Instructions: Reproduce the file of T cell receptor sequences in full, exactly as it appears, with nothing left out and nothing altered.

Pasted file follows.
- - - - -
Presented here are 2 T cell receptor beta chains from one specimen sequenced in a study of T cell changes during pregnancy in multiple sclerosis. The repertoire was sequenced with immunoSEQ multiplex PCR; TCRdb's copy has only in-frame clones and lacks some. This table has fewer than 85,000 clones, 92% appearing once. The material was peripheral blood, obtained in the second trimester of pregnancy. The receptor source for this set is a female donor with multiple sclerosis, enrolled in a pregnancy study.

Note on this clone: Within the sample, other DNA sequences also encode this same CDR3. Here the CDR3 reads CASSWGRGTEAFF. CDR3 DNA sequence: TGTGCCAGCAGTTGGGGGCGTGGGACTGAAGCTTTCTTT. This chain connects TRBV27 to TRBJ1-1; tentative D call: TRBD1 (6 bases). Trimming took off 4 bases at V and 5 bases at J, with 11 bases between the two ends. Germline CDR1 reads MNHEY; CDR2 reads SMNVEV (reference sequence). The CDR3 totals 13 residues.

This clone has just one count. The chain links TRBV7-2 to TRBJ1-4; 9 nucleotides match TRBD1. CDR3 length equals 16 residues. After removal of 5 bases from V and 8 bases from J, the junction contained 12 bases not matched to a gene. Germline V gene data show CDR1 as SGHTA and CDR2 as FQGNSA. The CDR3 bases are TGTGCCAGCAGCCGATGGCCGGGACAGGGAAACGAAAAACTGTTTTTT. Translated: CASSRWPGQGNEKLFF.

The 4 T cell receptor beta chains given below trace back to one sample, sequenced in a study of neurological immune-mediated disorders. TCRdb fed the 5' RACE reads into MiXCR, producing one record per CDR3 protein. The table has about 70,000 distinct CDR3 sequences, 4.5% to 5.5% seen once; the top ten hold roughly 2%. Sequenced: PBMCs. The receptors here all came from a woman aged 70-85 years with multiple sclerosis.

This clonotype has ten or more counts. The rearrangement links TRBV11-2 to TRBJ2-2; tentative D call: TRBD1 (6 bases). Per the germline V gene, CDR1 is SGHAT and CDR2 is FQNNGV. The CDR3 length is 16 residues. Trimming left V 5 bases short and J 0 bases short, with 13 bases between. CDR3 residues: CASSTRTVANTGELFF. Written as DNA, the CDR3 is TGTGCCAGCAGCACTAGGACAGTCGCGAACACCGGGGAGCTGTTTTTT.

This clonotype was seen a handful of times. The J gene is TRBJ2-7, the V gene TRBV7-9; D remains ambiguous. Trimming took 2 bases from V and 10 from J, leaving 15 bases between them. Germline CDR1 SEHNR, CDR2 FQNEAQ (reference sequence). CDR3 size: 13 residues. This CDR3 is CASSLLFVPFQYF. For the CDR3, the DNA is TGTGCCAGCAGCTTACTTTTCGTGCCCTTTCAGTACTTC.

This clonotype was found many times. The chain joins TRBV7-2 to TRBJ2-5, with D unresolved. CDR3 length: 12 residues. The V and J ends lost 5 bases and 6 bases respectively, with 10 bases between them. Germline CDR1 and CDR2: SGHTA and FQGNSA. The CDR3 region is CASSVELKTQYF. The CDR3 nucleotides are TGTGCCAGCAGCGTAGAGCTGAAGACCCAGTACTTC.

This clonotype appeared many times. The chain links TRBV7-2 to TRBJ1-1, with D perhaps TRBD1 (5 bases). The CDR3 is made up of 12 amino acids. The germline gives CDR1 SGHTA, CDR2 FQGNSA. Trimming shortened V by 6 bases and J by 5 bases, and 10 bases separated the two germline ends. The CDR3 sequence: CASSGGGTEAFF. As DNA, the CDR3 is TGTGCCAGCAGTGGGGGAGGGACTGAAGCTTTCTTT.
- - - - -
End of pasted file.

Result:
Presented here are 2 T cell receptor beta chains from one specimen sequenced in a study of T cell changes during pregnancy in multiple sclerosis. The repertoire was sequenced with immunoSEQ multiplex PCR; TCRdb's copy has only in-frame clones and lacks some. This table has fewer than 85,000 clones, 92% appearing once. The material was peripheral blood, obtained in the second trimester of pregnancy. The receptor source for this set is a female donor with multiple sclerosis, enrolled in a pregnancy study.

Note on this clone: Within the sample, other DNA sequences also encode this same CDR3. Here the CDR3 reads CASSWGRGTEAFF. CDR3 DNA sequence: TGTGCCAGCAGTTGGGGGCGTGGGACTGAAGCTTTCTTT. This chain connects TRBV27 to TRBJ1-1; tentative D call: TRBD1 (6 bases). Trimming took off 4 bases at V and 5 bases at J, with 11 bases between the two ends. Germline CDR1 reads MNHEY; CDR2 reads SMNVEV (reference sequence). The CDR3 totals 13 residues.

This clone has just one count. The chain links TRBV7-2 to TRBJ1-4; 9 nucleotides match TRBD1. CDR3 length equals 16 residues. After removal of 5 bases from V and 8 bases from J, the junction contained 12 bases not matched to a gene. Germline V gene data show CDR1 as SGHTA and CDR2 as FQGNSA. The CDR3 bases are TGTGCCAGCAGCCGATGGCCGGGACAGGGAAACGAAAAACTGTTTTTT. Translated: CASSRWPGQGNEKLFF.

The 4 T cell receptor beta chains given below trace back to one sample, sequenced in a study of neurological immune-mediated disorders. TCRdb fed the 5' RACE reads into MiXCR, producing one record per CDR3 protein. The table has about 70,000 distinct CDR3 sequences, 4.5% to 5.5% seen once; the top ten hold roughly 2%. Sequenced: PBMCs. The receptors here all came from a woman aged 70-85 years with multiple sclerosis.

This clonotype has ten or more counts. The rearrangement links TRBV11-2 to TRBJ2-2; tentative D call: TRBD1 (6 bases). Per the germline V gene, CDR1 is SGHAT and CDR2 is FQNNGV. The CDR3 length is 16 residues. Trimming left V 5 bases short and J 0 bases short, with 13 bases between. CDR3 residues: CASSTRTVANTGELFF. Written as DNA, the CDR3 is TGTGCCAGCAGCACTAGGACAGTCGCGAACACCGGGGAGCTGTTTTTT.

This clonotype was seen a handful of times. The J gene is TRBJ2-7, the V gene TRBV7-9; D remains ambiguous. Trimming took 2 bases from V and 10 from J, leaving 15 bases between them. Germline CDR1 SEHNR, CDR2 FQNEAQ (reference sequence). CDR3 size: 13 residues. This CDR3 is CASSLLFVPFQYF. For the CDR3, the DNA is TGTGCCAGCAGCTTACTTTTCGTGCCCTTTCAGTACTTC.

This clonotype was found many times. The chain joins TRBV7-2 to TRBJ2-5, with D unresolved. CDR3 length: 12 residues. The V and J ends lost 5 bases and 6 bases respectively, with 10 bases between them. Germline CDR1 and CDR2: SGHTA and FQGNSA. The CDR3 region is CASSVELKTQYF. The CDR3 nucleotides are TGTGCCAGCAGCGTAGAGCTGAAGACCCAGTACTTC.

This clonotype appeared many times. The chain links TRBV7-2 to TRBJ1-1, with D perhaps TRBD1 (5 bases). The CDR3 is made up of 12 amino acids. The germline gives CDR1 SGHTA, CDR2 FQGNSA. Trimming shortened V by 6 bases and J by 5 bases, and 10 bases separated the two germline ends. The CDR3 sequence: CASSGGGTEAFF. As DNA, the CDR3 is TGTGCCAGCAGTGGGGGAGGGACTGAAGCTTTCTTT.